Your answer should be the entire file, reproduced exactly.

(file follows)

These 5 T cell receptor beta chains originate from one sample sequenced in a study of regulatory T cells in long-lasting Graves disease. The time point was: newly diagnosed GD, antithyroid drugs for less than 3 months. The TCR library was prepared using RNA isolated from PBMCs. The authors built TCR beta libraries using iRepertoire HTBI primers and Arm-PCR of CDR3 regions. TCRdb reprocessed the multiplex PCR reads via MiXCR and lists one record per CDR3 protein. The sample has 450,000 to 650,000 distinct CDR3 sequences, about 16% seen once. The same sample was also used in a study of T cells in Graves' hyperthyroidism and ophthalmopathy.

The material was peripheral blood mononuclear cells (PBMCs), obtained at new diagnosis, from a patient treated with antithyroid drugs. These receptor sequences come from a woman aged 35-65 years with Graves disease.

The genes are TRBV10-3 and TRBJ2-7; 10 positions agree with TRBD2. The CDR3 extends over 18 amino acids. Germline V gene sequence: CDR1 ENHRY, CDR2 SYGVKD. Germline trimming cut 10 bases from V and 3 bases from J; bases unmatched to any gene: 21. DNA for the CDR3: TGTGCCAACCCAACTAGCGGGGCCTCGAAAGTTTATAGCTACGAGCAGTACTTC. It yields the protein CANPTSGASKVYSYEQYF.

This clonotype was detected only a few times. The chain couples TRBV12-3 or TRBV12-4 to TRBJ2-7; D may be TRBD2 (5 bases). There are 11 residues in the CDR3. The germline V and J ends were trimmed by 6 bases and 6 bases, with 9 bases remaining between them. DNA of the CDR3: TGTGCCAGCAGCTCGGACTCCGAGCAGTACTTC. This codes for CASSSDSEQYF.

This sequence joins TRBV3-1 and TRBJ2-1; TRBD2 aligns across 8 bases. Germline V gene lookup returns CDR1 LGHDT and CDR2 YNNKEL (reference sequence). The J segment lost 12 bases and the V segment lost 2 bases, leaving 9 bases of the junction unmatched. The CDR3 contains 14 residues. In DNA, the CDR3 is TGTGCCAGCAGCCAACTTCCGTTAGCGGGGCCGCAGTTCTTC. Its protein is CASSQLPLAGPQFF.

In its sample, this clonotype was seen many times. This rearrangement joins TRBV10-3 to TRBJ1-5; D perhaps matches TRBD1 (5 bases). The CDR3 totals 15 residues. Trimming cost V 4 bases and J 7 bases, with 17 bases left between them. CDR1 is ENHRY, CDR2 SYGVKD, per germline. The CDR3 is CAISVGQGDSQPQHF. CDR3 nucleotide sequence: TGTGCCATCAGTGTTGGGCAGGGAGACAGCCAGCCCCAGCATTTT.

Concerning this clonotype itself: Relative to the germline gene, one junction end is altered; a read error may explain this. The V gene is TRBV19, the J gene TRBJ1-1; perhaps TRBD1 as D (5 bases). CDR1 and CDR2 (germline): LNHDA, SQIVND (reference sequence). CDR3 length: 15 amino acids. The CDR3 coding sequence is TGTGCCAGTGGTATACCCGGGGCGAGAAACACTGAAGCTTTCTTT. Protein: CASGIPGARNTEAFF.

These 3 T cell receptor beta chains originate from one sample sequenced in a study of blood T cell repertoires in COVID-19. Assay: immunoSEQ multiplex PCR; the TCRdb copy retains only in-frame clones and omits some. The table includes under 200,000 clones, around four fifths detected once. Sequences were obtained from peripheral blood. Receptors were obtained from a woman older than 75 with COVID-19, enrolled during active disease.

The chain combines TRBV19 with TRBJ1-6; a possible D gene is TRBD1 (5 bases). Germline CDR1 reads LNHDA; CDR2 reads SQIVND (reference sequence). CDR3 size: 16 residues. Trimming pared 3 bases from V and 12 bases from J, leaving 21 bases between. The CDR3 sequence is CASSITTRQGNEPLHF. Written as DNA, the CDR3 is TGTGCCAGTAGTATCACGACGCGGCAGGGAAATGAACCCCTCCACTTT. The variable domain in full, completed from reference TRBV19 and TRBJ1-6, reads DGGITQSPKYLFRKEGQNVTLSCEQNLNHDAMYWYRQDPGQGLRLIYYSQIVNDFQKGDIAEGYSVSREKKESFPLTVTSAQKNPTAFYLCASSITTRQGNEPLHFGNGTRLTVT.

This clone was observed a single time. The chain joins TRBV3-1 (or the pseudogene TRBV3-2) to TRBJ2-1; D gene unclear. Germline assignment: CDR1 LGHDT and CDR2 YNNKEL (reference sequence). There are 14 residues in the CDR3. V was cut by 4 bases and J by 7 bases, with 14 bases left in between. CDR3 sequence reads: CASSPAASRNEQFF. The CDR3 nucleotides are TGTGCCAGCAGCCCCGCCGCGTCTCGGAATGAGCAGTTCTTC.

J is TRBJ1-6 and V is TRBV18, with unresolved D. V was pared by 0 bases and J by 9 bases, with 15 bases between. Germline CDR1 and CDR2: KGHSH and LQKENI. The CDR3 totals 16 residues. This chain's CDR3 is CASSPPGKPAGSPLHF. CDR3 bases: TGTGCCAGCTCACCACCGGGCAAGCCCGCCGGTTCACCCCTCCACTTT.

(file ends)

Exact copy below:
These 5 T cell receptor beta chains originate from one sample sequenced in a study of regulatory T cells in long-lasting Graves disease. The time point was: newly diagnosed GD, antithyroid drugs for less than 3 months. The TCR library was prepared using RNA isolated from PBMCs. The authors built TCR beta libraries using iRepertoire HTBI primers and Arm-PCR of CDR3 regions. TCRdb reprocessed the multiplex PCR reads via MiXCR and lists one record per CDR3 protein. The sample has 450,000 to 650,000 distinct CDR3 sequences, about 16% seen once. The same sample was also used in a study of T cells in Graves' hyperthyroidism and ophthalmopathy.

The material was peripheral blood mononuclear cells (PBMCs), obtained at new diagnosis, from a patient treated with antithyroid drugs. These receptor sequences come from a woman aged 35-65 years with Graves disease.

The genes are TRBV10-3 and TRBJ2-7; 10 positions agree with TRBD2. The CDR3 extends over 18 amino acids. Germline V gene sequence: CDR1 ENHRY, CDR2 SYGVKD. Germline trimming cut 10 bases from V and 3 bases from J; bases unmatched to any gene: 21. DNA for the CDR3: TGTGCCAACCCAACTAGCGGGGCCTCGAAAGTTTATAGCTACGAGCAGTACTTC. It yields the protein CANPTSGASKVYSYEQYF.

This clonotype was detected only a few times. The chain couples TRBV12-3 or TRBV12-4 to TRBJ2-7; D may be TRBD2 (5 bases). There are 11 residues in the CDR3. The germline V and J ends were trimmed by 6 bases and 6 bases, with 9 bases remaining between them. DNA of the CDR3: TGTGCCAGCAGCTCGGACTCCGAGCAGTACTTC. This codes for CASSSDSEQYF.

This sequence joins TRBV3-1 and TRBJ2-1; TRBD2 aligns across 8 bases. Germline V gene lookup returns CDR1 LGHDT and CDR2 YNNKEL (reference sequence). The J segment lost 12 bases and the V segment lost 2 bases, leaving 9 bases of the junction unmatched. The CDR3 contains 14 residues. In DNA, the CDR3 is TGTGCCAGCAGCCAACTTCCGTTAGCGGGGCCGCAGTTCTTC. Its protein is CASSQLPLAGPQFF.

In its sample, this clonotype was seen many times. This rearrangement joins TRBV10-3 to TRBJ1-5; D perhaps matches TRBD1 (5 bases). The CDR3 totals 15 residues. Trimming cost V 4 bases and J 7 bases, with 17 bases left between them. CDR1 is ENHRY, CDR2 SYGVKD, per germline. The CDR3 is CAISVGQGDSQPQHF. CDR3 nucleotide sequence: TGTGCCATCAGTGTTGGGCAGGGAGACAGCCAGCCCCAGCATTTT.

Concerning this clonotype itself: Relative to the germline gene, one junction end is altered; a read error may explain this. The V gene is TRBV19, the J gene TRBJ1-1; perhaps TRBD1 as D (5 bases). CDR1 and CDR2 (germline): LNHDA, SQIVND (reference sequence). CDR3 length: 15 amino acids. The CDR3 coding sequence is TGTGCCAGTGGTATACCCGGGGCGAGAAACACTGAAGCTTTCTTT. Protein: CASGIPGARNTEAFF.

These 3 T cell receptor beta chains originate from one sample sequenced in a study of blood T cell repertoires in COVID-19. Assay: immunoSEQ multiplex PCR; the TCRdb copy retains only in-frame clones and omits some. The table includes under 200,000 clones, around four fifths detected once. Sequences were obtained from peripheral blood. Receptors were obtained from a woman older than 75 with COVID-19, enrolled during active disease.

The chain combines TRBV19 with TRBJ1-6; a possible D gene is TRBD1 (5 bases). Germline CDR1 reads LNHDA; CDR2 reads SQIVND (reference sequence). CDR3 size: 16 residues. Trimming pared 3 bases from V and 12 bases from J, leaving 21 bases between. The CDR3 sequence is CASSITTRQGNEPLHF. Written as DNA, the CDR3 is TGTGCCAGTAGTATCACGACGCGGCAGGGAAATGAACCCCTCCACTTT. The variable domain in full, completed from reference TRBV19 and TRBJ1-6, reads DGGITQSPKYLFRKEGQNVTLSCEQNLNHDAMYWYRQDPGQGLRLIYYSQIVNDFQKGDIAEGYSVSREKKESFPLTVTSAQKNPTAFYLCASSITTRQGNEPLHFGNGTRLTVT.

This clone was observed a single time. The chain joins TRBV3-1 (or the pseudogene TRBV3-2) to TRBJ2-1; D gene unclear. Germline assignment: CDR1 LGHDT and CDR2 YNNKEL (reference sequence). There are 14 residues in the CDR3. V was cut by 4 bases and J by 7 bases, with 14 bases left in between. CDR3 sequence reads: CASSPAASRNEQFF. The CDR3 nucleotides are TGTGCCAGCAGCCCCGCCGCGTCTCGGAATGAGCAGTTCTTC.

J is TRBJ1-6 and V is TRBV18, with unresolved D. V was pared by 0 bases and J by 9 bases, with 15 bases between. Germline CDR1 and CDR2: KGHSH and LQKENI. The CDR3 totals 16 residues. This chain's CDR3 is CASSPPGKPAGSPLHF. CDR3 bases: TGTGCCAGCTCACCACCGGGCAAGCCCGCCGGTTCACCCCTCCACTTT.